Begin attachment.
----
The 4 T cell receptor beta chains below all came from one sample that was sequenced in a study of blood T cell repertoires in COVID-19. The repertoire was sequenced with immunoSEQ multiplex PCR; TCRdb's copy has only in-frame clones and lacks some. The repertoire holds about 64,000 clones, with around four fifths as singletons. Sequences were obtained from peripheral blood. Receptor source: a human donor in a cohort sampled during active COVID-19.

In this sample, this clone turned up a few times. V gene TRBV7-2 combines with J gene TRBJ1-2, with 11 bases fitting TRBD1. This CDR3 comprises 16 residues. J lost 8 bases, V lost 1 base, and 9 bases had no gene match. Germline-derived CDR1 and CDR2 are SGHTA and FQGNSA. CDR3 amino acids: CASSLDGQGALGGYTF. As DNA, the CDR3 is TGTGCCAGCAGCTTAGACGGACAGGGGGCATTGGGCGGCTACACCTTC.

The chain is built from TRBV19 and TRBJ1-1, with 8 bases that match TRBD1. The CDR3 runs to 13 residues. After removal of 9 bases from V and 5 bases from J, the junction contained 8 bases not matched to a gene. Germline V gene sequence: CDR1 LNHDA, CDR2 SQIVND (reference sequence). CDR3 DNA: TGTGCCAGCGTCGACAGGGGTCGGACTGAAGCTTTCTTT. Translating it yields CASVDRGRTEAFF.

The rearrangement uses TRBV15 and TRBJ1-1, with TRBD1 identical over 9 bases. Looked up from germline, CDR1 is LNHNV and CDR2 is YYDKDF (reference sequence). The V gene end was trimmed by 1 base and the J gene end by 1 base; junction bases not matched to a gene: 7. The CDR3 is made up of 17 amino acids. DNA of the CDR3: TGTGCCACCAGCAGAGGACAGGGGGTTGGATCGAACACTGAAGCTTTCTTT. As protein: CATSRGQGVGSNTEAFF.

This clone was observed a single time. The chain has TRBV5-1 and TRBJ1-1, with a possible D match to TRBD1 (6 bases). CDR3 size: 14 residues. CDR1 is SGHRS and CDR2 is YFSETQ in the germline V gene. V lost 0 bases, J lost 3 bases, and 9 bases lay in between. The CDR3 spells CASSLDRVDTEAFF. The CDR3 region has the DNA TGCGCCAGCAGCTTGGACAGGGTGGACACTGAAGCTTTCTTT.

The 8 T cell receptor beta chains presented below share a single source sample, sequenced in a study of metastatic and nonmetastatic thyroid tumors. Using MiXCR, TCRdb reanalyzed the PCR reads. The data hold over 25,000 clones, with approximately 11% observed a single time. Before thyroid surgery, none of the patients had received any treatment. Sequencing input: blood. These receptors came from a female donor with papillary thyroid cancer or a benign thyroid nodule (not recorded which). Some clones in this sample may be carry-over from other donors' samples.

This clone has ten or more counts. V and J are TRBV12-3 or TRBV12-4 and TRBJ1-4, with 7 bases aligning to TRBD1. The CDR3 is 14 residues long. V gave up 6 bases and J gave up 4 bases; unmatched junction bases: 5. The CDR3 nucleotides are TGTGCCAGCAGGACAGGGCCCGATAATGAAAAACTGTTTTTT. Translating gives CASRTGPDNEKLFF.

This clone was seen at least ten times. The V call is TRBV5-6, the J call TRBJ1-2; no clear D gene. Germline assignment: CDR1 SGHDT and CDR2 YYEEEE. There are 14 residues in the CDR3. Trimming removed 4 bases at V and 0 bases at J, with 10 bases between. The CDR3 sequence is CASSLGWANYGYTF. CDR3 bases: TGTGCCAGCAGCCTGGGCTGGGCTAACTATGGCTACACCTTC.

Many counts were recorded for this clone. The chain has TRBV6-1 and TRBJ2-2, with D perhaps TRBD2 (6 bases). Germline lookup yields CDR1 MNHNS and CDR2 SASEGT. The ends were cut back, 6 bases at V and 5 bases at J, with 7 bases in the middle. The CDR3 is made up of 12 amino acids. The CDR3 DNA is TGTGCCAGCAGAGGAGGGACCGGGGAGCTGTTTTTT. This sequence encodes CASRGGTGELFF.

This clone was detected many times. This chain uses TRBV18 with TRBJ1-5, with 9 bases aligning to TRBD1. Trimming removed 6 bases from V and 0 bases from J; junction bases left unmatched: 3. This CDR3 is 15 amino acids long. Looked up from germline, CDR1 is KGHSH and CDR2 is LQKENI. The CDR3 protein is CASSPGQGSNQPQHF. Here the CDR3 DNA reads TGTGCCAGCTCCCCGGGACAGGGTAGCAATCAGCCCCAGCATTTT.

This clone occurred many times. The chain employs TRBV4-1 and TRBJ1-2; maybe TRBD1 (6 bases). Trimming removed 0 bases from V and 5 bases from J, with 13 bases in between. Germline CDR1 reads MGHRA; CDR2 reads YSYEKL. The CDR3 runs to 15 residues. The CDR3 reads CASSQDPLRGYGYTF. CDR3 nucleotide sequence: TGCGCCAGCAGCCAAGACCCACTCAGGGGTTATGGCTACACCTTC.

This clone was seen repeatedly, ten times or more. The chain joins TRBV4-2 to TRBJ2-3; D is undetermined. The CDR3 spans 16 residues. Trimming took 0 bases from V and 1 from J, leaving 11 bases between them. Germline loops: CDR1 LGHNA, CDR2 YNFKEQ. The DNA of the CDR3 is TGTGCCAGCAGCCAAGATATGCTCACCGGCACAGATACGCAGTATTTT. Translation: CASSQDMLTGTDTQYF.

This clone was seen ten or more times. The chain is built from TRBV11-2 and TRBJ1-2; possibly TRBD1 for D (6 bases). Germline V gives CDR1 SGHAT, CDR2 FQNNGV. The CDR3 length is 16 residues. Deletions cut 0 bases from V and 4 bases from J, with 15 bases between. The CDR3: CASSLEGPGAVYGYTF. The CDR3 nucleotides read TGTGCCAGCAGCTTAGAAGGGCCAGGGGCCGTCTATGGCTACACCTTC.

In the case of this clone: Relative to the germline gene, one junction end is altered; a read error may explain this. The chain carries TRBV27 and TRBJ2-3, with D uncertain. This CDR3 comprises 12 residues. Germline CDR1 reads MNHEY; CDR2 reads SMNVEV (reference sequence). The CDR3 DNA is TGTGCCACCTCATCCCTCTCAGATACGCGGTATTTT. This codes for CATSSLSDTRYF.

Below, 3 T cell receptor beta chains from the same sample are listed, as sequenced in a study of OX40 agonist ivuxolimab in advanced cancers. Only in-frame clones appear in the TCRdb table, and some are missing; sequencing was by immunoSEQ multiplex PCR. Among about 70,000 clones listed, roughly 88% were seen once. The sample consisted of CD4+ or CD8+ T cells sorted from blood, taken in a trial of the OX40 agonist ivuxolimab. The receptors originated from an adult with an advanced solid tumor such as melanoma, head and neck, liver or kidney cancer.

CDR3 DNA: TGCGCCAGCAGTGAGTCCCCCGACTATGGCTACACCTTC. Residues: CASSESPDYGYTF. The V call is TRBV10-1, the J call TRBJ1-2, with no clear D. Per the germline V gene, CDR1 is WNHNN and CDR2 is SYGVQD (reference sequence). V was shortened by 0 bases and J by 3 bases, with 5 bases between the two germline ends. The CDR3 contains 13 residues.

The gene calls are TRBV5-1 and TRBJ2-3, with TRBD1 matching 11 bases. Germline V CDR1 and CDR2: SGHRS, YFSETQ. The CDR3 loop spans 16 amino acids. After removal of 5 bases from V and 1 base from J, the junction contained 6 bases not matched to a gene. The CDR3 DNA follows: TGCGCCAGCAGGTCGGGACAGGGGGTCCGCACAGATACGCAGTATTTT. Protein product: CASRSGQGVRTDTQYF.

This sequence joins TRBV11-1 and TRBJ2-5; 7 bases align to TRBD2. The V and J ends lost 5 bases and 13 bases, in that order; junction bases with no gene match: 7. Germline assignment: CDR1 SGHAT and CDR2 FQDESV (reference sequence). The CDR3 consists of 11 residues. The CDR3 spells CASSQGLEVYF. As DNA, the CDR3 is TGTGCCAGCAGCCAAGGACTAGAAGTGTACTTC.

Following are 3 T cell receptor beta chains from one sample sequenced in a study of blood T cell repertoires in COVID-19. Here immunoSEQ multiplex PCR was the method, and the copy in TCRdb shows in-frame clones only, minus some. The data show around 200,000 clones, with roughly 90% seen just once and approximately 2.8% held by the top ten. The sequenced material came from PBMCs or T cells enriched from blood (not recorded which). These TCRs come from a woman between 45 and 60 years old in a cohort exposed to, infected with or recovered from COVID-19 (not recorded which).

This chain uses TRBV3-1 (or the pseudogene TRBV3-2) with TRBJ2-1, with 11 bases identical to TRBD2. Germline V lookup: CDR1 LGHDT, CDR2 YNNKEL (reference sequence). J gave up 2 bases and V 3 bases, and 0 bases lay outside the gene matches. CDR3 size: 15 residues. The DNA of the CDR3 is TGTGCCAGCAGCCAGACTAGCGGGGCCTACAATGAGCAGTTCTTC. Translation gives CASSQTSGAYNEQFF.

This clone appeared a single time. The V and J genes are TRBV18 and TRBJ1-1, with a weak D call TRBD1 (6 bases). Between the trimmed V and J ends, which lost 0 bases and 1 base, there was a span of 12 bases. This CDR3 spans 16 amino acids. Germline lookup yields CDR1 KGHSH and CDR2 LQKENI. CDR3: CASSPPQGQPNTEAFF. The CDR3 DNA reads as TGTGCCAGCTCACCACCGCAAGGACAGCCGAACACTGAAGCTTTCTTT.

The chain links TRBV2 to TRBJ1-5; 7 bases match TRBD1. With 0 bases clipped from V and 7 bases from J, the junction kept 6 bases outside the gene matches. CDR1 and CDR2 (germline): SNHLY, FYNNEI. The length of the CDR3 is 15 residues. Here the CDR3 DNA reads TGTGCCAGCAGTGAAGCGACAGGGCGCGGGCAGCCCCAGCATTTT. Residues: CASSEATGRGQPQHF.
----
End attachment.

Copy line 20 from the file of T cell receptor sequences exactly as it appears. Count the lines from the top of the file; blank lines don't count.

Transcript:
This chain uses TRBV3-1 (or the pseudogene TRBV3-2) with TRBJ2-1, with 11 bases identical to TRBD2. Germline V lookup: CDR1 LGHDT, CDR2 YNNKEL (reference sequence). J gave up 2 bases and V 3 bases, and 0 bases lay outside the gene matches. CDR3 size: 15 residues. The DNA of the CDR3 is TGTGCCAGCAGCCAGACTAGCGGGGCCTACAATGAGCAGTTCTTC. Translation gives CASSQTSGAYNEQFF.